In his speech, Bush also proposed expansion of so-called “cellulosic” ethanol — which is uses a wider variety of source crops. Though supplies of corn-based ethanol are expanding rapidly, rising demand has forced up the prices. Growing ethanol production also has driven corn prices to their highest levels in a decade.

Bush this week laid out the broad details of a proposal to expand health care insurance to the estimated 47 million Americans who have no coverage. Under the plan, the government would provide tax deductions of $7,500 — and $15,000 for families — regardless of whether they get coverage at work or pay for it on their own.

Under the president's plan, employer-provided health insurance policies worth more than those deduction limits would be taxed. The proposal also would take away some federal money now going to support hospitals and other public health facilities and use it to help cover those who have no insurance.

"In all we do, we must remember that the best health care decisions are made not by government and insurance companies, but by patients and their doctors," Bush said in his speech.

Backers of the plan say it’s only fair to subject all health coverage to the same tax rules.

“This is an opportunity to rearrange and better distribute our tax subsidies at the federal level so that those who haven’t been able to access the health care system — or are penalized for  purchasing less expensive health insurance — are able to gain from that,” said Thomas Miller, a fellow at the American Enterprise Institute  

But critics say the plan doesn’t go far enough in directly providing health coverage directly for those who don’t have it.

“It will provide a tax break that's worth more to the wealthy, who are most likely to have coverage, and provide little if any benefits to other Americans,” said Jean Ross, executive director of the California Budget Project, a non-profit research group.

The White House is also hoping to head off other health care reform proposals that are beginning to gather momentum at the state level. The latest plan, proposed earlier this month by California Gov. Arnold Schwarzenegger, would require that insurers commit 85 percent of their premium dollars to pay directly for health services, said Ross. 

“It would also require insurers to guarantee coverage at a reasonable price to individuals regardless of their family status or their health status,” she said. “And those are the types of changes that are needed to make progress towards making health coverage more affordable."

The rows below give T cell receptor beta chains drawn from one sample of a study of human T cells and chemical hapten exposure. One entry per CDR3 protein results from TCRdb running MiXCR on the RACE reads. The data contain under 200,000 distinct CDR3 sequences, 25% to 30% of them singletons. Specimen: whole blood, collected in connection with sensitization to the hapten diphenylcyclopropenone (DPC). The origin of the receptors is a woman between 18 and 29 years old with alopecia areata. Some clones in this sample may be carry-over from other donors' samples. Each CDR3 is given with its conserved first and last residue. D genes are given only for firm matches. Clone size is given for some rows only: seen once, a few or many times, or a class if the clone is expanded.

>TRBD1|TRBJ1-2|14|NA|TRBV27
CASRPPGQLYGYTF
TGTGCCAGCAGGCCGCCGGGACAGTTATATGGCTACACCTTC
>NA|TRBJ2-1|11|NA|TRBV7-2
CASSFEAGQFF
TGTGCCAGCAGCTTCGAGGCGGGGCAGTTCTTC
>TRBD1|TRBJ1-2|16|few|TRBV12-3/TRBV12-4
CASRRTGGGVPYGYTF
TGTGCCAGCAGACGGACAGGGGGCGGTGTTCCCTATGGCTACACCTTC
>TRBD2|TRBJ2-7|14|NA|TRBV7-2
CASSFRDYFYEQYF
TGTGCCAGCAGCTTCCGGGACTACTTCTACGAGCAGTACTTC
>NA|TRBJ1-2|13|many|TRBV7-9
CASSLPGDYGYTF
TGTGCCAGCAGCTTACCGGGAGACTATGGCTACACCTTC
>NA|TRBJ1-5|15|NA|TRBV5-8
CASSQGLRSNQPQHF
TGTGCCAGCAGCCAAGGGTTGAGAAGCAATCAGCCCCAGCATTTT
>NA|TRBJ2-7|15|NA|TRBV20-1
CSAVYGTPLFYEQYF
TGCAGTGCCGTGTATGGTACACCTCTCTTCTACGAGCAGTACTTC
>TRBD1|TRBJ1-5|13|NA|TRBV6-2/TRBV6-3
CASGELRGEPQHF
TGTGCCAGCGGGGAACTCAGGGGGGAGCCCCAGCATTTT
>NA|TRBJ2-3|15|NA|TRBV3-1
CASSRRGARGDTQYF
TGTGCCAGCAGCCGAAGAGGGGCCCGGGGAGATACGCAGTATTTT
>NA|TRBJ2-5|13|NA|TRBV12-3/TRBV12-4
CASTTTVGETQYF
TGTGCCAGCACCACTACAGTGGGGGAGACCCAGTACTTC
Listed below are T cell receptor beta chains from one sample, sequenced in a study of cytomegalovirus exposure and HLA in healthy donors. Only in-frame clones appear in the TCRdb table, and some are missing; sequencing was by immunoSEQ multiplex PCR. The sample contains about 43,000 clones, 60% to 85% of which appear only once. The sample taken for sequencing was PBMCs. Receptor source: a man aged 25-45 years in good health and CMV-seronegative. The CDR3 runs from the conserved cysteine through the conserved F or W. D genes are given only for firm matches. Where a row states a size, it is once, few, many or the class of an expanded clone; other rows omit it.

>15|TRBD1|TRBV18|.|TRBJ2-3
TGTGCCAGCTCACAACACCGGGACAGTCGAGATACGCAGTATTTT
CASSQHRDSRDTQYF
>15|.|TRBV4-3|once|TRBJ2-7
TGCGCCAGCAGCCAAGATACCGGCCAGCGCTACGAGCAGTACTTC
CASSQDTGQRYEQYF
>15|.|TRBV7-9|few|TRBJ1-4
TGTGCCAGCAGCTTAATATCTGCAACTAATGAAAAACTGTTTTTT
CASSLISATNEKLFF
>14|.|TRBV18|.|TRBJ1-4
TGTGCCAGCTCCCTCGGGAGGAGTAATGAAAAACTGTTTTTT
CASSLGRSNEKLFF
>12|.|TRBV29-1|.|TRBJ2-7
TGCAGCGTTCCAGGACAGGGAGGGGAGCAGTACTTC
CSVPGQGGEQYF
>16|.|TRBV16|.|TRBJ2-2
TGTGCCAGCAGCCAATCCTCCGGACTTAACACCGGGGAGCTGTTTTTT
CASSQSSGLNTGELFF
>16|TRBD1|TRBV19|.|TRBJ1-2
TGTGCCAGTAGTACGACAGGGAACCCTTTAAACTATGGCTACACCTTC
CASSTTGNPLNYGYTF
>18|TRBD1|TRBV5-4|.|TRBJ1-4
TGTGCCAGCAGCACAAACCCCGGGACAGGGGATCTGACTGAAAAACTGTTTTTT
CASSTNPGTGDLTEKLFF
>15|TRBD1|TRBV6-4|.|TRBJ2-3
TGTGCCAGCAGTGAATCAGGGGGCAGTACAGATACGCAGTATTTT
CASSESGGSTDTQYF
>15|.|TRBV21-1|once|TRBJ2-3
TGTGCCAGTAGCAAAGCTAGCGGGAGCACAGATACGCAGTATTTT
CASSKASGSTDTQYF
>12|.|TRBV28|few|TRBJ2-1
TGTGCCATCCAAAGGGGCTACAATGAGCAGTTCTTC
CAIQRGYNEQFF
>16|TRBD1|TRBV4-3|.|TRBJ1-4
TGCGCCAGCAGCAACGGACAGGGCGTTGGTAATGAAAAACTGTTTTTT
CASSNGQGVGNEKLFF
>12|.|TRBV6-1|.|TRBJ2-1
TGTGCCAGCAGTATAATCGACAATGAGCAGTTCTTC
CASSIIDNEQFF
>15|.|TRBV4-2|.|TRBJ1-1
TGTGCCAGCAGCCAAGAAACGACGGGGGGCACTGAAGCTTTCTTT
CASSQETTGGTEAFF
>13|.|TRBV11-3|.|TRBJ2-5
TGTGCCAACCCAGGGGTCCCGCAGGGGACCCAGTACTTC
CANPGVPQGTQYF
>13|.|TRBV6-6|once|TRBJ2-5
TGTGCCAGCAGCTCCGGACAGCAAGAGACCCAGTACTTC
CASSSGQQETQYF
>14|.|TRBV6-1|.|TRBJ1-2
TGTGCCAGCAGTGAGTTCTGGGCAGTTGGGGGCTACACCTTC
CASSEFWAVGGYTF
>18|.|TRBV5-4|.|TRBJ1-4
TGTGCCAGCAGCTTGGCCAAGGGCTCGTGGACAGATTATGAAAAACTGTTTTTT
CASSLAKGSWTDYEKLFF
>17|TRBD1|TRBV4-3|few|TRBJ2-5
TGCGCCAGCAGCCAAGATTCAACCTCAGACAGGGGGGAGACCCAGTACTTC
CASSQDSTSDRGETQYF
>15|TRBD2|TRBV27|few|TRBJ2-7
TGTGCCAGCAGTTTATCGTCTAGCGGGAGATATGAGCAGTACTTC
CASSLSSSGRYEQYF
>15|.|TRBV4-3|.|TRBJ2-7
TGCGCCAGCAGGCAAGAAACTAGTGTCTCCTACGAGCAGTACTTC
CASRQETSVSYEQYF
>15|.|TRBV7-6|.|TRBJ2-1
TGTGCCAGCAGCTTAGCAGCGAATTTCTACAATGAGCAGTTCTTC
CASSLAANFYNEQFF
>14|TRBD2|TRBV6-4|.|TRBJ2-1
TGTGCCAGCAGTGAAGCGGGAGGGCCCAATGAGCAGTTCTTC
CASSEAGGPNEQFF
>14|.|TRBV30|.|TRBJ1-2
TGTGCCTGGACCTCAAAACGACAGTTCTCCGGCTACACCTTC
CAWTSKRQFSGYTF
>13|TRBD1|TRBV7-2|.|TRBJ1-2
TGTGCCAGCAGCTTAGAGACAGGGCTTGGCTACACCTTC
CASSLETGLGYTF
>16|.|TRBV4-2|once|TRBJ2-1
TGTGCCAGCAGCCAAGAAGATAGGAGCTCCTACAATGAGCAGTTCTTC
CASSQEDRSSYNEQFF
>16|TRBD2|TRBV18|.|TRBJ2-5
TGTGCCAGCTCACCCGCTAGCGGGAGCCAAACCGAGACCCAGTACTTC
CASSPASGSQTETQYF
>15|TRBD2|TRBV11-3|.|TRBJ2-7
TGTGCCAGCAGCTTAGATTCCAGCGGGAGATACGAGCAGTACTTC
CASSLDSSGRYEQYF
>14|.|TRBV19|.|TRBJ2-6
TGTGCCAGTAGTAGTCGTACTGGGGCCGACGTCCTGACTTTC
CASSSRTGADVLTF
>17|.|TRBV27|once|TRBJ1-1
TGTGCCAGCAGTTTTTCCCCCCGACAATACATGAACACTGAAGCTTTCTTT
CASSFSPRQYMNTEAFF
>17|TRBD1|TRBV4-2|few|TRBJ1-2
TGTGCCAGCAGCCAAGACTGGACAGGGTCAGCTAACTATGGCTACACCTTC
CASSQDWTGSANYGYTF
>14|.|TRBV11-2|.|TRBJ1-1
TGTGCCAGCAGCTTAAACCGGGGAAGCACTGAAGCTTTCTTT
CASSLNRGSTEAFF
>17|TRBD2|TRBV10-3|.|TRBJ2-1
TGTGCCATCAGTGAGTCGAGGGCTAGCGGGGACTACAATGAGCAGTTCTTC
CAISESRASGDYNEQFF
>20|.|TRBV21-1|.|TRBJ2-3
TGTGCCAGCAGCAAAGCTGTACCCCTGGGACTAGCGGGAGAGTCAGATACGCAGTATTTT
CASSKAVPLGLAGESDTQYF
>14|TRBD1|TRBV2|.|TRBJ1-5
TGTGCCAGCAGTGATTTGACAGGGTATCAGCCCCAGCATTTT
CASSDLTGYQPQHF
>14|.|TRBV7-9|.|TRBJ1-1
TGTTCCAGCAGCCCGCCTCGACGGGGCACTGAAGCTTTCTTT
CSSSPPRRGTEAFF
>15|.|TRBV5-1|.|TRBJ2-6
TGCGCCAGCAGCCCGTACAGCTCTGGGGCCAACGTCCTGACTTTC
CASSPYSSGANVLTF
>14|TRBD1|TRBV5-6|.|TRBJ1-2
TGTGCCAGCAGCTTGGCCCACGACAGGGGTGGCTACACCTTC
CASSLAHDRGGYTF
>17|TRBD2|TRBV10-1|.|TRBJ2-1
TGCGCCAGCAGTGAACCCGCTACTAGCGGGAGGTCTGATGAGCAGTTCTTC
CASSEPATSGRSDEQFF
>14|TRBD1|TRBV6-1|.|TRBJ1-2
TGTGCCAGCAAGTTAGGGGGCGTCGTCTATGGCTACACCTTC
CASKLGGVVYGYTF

With a number of other proposals already in the works, it’s not clear how far the Bush plan will get with Democrats in Congress. Rep. Pete Stark of California, chairman of a key health subcommittee in the House, has said he won’t even consider holding hearings on the Bush plan.

"Under the guise of tax breaks, the president is pursuing a policy designed to destroy the employer-based health care system through which 160 million people receive coverage," said Stark in a release on his Web site

Bush also called for comprehensive immigration reform, including a guest worker program. And he asked Congress to renew funding for his No Child Left Behind education program.

Though analysts say Congress will likely enact — and the president will likely sign — some new measures on energy policy, progress on health care is more problematic, as is any progress on the even thornier issue of Social Security.

Congress may move forward with legislation, but Democrats won’t have the votes to override a White House vote without winning over some Republican votes. And some Democrats may decide to hold back on solutions, hoping to win the White House in 2008.

“With (Bush’s) approval ratings that low there is no incentive for Congress to go along with the president in any way,” said Brian Stine, an investment strategist at Allegiant Asset Management. “They're posturing for the next election. Therefore gridlock is likely to be story for the next couple of years. So what the president talks about — there is little likelihood those actions will be put into place." 

But with the 2008 campaign already heating up, both parties will be paying close attention to public opinion polls, and that could help unlock the standoff between the White House and Congress.

“In the first six years Bush was pretty predictable — you sort of knew which way he was going,” said Valliere. “Now he’s got two years left and he has to be thinking about his legacy. And he’s got a lot of Republicans who are nervous — who want to compromise. So I think that the concern among conservatives or among pro-business interests is that he may become too conciliatory and that he may abandon some of his core beliefs and core principles.”